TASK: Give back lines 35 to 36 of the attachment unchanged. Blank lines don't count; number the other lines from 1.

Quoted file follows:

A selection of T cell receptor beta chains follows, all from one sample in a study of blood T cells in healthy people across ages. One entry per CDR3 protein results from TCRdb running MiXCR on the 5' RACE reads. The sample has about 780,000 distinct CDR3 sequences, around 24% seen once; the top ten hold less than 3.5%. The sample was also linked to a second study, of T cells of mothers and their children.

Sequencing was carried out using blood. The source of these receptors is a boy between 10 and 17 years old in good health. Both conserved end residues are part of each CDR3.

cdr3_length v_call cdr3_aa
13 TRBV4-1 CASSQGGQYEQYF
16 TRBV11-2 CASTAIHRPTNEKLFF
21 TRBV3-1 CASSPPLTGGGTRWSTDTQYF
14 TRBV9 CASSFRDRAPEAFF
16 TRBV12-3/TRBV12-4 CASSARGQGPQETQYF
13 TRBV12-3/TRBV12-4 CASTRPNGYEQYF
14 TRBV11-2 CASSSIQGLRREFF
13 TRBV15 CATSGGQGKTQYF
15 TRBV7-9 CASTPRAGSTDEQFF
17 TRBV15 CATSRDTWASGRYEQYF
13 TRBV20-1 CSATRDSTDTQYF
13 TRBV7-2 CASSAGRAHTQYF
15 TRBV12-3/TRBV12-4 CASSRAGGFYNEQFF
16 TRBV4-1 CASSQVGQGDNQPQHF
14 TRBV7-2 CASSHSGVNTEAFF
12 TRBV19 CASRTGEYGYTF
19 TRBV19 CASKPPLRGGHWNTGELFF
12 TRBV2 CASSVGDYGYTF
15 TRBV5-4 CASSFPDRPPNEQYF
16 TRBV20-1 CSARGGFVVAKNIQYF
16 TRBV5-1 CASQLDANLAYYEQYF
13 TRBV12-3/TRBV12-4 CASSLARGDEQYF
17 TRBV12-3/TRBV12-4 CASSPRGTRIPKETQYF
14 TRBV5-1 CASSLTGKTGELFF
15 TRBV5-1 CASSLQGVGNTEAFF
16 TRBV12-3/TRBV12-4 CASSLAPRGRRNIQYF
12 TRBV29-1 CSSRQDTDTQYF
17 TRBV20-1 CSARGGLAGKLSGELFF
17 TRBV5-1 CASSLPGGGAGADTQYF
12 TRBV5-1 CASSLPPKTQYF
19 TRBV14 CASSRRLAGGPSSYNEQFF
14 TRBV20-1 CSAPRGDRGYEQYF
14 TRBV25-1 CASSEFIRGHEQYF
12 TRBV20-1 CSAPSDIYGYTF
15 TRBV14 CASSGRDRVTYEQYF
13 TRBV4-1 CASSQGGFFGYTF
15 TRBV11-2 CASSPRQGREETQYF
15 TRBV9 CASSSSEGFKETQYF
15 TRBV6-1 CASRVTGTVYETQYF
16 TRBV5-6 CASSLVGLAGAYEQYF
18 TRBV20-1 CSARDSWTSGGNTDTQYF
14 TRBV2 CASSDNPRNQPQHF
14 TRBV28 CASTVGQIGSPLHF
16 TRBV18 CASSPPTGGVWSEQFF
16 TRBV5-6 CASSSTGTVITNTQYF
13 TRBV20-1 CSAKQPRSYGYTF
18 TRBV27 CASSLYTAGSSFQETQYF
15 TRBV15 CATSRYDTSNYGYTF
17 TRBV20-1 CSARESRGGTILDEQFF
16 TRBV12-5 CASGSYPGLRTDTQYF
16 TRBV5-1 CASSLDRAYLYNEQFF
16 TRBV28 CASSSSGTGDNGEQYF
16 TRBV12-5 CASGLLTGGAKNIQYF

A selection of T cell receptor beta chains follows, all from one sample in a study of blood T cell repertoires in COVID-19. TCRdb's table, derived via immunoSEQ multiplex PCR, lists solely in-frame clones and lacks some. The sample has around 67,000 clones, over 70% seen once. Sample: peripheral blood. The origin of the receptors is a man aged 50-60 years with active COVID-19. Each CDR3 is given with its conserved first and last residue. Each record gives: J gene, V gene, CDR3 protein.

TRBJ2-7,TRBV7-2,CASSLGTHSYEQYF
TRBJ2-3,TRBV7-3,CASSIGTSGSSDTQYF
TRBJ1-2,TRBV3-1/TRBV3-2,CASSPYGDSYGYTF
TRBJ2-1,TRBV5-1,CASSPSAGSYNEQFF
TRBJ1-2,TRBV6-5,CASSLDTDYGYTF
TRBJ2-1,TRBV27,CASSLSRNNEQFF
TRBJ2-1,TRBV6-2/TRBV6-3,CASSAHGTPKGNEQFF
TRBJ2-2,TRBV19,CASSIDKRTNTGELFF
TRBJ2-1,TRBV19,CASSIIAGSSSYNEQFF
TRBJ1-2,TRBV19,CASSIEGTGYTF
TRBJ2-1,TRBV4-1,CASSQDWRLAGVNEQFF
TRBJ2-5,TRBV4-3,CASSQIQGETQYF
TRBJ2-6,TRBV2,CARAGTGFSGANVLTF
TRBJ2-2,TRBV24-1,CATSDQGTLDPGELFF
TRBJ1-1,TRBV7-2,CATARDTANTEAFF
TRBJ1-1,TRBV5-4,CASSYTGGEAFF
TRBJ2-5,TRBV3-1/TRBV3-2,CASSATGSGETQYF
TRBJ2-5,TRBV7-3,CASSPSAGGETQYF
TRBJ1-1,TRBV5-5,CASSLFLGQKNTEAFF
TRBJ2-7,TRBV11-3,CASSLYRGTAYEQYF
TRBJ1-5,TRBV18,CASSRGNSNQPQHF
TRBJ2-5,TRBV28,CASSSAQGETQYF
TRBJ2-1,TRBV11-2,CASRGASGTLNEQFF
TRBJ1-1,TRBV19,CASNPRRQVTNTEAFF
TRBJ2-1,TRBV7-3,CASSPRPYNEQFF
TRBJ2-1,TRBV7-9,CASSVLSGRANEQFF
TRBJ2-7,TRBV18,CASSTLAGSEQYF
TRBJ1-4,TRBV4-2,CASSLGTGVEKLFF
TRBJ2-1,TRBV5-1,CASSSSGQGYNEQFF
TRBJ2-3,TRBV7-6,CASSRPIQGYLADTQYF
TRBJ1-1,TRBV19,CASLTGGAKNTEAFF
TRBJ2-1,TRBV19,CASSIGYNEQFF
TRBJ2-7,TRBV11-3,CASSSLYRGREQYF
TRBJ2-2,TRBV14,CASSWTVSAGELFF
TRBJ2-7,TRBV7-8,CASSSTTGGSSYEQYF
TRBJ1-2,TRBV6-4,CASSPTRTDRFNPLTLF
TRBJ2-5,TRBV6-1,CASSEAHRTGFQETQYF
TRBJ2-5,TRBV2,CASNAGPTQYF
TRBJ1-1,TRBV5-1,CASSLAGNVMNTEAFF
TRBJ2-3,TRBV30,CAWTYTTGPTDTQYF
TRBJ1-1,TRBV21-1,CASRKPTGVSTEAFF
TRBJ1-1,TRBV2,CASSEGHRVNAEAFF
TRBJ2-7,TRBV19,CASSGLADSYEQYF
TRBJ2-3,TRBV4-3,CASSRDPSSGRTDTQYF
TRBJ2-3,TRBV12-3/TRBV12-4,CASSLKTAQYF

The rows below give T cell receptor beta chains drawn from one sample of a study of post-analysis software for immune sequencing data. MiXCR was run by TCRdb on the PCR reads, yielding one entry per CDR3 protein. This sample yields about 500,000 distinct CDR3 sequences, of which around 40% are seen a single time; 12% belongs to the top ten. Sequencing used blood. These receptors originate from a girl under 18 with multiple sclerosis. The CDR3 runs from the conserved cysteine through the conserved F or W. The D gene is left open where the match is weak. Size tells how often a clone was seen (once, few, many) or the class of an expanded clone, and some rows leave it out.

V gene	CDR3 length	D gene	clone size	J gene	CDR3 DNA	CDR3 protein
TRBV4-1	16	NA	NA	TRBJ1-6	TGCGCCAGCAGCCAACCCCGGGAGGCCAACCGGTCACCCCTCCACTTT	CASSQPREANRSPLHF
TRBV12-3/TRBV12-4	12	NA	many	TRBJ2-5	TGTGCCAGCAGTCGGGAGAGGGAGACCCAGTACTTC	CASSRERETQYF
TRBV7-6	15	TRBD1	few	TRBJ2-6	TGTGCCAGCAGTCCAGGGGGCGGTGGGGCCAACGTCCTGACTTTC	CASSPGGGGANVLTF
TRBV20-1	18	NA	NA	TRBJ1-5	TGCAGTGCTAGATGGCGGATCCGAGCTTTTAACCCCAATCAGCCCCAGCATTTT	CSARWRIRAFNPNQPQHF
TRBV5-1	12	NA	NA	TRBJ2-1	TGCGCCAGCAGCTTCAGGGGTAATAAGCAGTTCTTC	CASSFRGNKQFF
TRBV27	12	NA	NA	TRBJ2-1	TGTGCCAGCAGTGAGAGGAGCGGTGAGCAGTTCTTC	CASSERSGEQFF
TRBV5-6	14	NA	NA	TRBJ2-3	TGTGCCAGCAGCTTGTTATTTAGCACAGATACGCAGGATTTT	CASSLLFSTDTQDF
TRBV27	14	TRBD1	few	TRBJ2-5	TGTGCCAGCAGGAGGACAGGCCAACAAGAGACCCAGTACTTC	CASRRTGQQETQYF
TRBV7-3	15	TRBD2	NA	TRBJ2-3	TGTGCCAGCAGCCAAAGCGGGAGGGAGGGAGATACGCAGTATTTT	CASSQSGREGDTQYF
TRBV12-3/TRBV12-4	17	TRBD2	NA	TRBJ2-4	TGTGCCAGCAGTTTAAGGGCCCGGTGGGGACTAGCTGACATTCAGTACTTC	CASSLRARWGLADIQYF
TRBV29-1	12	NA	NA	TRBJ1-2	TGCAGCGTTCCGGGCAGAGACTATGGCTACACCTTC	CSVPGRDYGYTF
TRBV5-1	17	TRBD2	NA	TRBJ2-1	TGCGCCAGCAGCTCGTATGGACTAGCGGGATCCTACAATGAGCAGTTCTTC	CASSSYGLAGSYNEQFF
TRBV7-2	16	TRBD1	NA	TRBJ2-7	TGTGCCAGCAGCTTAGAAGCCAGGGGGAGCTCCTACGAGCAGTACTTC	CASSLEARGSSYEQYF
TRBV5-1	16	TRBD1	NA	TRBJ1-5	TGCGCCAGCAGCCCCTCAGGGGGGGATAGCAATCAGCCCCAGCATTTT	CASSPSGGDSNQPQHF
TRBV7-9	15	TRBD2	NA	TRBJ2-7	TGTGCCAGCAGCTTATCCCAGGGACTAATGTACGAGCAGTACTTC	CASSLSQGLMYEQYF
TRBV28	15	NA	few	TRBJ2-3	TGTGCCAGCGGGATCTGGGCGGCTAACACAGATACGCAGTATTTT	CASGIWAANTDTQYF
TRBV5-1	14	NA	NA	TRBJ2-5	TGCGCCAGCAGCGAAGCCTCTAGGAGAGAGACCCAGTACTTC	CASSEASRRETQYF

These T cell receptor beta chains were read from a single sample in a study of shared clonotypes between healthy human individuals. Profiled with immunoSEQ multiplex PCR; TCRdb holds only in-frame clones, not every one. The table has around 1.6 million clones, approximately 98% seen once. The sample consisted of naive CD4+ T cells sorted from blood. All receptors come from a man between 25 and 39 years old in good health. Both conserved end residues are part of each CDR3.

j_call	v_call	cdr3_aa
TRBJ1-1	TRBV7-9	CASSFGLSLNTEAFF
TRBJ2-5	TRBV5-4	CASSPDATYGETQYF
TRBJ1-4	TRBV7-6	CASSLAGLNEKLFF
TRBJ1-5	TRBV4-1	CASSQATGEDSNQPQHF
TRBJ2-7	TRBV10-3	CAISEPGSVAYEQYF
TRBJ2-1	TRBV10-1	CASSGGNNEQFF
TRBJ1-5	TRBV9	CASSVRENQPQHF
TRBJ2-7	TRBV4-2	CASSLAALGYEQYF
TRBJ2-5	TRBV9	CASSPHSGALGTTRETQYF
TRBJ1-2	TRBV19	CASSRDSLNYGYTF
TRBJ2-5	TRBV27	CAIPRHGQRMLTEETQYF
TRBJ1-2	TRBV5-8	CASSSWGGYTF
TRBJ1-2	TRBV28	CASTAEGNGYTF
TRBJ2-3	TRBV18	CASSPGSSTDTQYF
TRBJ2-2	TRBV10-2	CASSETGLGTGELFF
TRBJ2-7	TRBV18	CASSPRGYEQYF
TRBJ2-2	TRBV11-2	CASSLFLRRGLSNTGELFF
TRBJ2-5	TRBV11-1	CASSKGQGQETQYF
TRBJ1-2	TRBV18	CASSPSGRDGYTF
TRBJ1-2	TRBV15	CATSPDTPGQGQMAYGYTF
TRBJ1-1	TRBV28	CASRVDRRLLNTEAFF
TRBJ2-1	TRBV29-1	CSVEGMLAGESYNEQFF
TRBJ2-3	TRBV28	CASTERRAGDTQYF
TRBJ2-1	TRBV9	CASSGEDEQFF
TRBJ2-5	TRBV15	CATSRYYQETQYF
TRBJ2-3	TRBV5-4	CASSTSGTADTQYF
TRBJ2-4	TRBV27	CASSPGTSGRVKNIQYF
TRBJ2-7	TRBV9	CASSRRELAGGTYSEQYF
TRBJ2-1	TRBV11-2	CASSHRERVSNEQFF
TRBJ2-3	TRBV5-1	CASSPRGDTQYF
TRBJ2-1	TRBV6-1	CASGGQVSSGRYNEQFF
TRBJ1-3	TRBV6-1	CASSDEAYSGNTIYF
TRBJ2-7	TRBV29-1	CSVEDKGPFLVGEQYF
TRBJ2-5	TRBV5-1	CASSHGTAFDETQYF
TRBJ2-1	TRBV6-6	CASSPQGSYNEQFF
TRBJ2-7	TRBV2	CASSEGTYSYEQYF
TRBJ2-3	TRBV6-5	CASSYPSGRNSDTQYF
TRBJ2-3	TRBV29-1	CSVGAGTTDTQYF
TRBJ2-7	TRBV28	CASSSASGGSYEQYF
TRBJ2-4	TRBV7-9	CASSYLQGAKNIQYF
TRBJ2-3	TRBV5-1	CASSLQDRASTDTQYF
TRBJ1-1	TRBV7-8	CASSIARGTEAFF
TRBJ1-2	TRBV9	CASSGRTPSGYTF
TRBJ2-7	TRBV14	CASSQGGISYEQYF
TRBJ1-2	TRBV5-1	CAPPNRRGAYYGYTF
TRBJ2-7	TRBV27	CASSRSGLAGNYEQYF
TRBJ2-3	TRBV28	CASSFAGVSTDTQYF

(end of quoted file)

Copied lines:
14 TRBV20-1 CSAPRGDRGYEQYF
14 TRBV25-1 CASSEFIRGHEQYF